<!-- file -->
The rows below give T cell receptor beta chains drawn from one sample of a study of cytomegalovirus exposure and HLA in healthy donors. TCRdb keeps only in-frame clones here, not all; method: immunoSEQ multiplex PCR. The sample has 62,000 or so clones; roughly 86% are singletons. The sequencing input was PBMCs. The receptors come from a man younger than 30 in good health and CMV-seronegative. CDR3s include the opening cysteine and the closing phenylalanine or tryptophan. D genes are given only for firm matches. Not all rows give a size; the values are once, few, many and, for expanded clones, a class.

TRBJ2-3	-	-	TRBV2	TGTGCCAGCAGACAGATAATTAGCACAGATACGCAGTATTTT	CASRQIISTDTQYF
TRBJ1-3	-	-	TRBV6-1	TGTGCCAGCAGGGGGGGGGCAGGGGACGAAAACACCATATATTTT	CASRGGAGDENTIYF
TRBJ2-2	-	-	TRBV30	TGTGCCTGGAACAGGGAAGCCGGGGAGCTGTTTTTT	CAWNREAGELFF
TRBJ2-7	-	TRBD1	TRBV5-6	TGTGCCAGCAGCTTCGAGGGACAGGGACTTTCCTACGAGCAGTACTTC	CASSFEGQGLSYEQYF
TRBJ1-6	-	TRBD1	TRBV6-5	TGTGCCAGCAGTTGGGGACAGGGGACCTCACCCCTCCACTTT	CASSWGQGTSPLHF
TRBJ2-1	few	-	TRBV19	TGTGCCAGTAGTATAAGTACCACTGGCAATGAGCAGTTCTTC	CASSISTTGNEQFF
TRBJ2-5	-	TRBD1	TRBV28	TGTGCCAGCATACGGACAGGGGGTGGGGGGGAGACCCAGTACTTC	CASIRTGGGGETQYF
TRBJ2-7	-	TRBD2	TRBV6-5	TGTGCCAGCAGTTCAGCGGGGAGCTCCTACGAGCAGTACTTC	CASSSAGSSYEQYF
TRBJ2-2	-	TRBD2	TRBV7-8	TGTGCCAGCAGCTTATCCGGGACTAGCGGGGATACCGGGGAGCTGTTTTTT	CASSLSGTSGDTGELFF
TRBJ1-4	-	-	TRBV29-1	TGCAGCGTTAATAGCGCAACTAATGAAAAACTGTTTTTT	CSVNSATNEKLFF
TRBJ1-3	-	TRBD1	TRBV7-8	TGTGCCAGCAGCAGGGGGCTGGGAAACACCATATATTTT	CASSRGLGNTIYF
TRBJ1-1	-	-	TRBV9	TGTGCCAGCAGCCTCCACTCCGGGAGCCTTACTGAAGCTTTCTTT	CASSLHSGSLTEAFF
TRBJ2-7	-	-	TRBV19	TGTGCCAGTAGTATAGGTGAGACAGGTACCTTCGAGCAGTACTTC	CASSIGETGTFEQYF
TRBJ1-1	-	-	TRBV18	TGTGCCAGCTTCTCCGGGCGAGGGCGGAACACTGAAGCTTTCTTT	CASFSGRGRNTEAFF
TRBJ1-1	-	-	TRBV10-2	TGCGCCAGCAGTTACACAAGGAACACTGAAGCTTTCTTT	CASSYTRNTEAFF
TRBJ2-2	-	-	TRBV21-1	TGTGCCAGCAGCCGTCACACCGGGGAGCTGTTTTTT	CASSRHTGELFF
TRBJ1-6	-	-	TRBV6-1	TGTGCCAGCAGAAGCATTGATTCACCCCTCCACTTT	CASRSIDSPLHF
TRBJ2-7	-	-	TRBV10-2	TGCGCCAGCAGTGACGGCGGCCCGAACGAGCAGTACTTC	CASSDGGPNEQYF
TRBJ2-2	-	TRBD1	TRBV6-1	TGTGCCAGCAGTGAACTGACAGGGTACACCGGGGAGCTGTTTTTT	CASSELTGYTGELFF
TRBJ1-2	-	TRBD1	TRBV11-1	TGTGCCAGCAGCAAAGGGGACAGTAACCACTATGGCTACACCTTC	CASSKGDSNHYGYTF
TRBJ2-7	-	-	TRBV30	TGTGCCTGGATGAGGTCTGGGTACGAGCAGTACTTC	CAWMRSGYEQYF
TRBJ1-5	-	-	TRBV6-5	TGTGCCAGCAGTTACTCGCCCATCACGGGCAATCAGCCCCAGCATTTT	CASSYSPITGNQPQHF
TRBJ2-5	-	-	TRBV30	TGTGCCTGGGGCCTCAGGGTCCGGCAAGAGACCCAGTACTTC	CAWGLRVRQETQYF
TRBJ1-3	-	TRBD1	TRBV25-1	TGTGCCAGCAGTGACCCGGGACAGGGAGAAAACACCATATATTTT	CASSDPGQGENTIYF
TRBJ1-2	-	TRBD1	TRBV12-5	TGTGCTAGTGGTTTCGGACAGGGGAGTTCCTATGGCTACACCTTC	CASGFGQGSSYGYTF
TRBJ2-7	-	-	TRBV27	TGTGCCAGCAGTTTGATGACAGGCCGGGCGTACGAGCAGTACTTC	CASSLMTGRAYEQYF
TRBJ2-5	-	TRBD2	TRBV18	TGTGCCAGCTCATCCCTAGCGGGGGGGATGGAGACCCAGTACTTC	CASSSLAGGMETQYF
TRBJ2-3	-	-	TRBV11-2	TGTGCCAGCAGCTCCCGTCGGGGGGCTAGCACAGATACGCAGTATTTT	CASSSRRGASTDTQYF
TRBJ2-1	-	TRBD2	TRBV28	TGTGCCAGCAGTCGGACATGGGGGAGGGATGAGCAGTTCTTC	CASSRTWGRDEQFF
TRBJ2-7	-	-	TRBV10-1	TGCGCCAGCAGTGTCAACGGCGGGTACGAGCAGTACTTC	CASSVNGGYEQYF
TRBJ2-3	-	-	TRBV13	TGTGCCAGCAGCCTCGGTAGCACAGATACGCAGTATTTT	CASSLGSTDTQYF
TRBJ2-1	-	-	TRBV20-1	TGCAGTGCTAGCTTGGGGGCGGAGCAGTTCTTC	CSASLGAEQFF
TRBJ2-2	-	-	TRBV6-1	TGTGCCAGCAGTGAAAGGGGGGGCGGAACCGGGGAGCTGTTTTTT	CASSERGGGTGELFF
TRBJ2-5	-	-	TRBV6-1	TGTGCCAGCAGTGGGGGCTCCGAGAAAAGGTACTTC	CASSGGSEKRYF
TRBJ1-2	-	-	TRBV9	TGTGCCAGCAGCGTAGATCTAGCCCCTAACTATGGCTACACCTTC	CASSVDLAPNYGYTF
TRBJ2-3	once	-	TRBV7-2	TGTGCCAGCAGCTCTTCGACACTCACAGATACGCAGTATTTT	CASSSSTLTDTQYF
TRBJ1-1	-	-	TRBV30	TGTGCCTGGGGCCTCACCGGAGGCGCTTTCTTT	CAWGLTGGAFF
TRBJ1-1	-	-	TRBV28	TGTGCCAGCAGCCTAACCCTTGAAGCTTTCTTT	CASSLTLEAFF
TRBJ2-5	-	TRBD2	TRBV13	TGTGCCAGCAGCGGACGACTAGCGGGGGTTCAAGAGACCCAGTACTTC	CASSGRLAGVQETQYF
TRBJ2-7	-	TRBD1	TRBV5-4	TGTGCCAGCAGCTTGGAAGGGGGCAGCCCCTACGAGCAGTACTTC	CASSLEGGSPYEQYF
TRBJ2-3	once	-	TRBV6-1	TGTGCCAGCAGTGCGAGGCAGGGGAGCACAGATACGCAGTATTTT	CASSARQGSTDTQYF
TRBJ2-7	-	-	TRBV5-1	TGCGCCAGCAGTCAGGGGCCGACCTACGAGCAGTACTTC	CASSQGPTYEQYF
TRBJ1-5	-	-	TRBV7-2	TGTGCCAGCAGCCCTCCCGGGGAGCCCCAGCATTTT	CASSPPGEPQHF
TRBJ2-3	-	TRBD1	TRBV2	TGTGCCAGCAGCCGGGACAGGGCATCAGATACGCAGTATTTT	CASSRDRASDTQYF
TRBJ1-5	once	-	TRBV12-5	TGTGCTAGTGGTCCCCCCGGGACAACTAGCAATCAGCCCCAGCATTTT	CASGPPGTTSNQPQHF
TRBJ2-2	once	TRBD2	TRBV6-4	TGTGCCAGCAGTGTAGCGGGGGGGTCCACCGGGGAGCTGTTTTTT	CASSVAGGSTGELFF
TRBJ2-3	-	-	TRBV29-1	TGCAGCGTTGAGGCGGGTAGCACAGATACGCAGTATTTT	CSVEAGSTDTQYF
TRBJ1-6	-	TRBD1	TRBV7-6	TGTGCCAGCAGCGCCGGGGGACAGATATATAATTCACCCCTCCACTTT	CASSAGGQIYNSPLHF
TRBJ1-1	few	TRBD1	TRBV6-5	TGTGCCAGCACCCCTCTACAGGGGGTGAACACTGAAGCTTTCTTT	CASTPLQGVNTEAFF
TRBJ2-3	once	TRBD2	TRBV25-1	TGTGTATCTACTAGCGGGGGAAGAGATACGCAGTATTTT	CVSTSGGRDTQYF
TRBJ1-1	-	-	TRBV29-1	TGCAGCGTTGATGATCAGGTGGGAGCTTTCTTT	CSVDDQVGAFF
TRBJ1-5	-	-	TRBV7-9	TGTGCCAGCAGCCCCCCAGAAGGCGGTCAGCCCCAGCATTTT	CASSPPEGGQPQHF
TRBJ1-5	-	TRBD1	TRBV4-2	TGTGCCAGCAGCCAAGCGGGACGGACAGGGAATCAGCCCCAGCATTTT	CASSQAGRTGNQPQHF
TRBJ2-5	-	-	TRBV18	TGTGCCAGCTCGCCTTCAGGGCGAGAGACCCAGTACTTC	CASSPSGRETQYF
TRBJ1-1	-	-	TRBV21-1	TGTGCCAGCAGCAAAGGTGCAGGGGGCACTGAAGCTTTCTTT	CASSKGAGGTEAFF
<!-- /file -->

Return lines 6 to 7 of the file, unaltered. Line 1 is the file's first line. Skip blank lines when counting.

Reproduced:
TRBJ1-6	-	TRBD1	TRBV6-5	TGTGCCAGCAGTTGGGGACAGGGGACCTCACCCCTCCACTTT	CASSWGQGTSPLHF
TRBJ2-1	few	-	TRBV19	TGTGCCAGTAGTATAAGTACCACTGGCAATGAGCAGTTCTTC	CASSISTTGNEQFF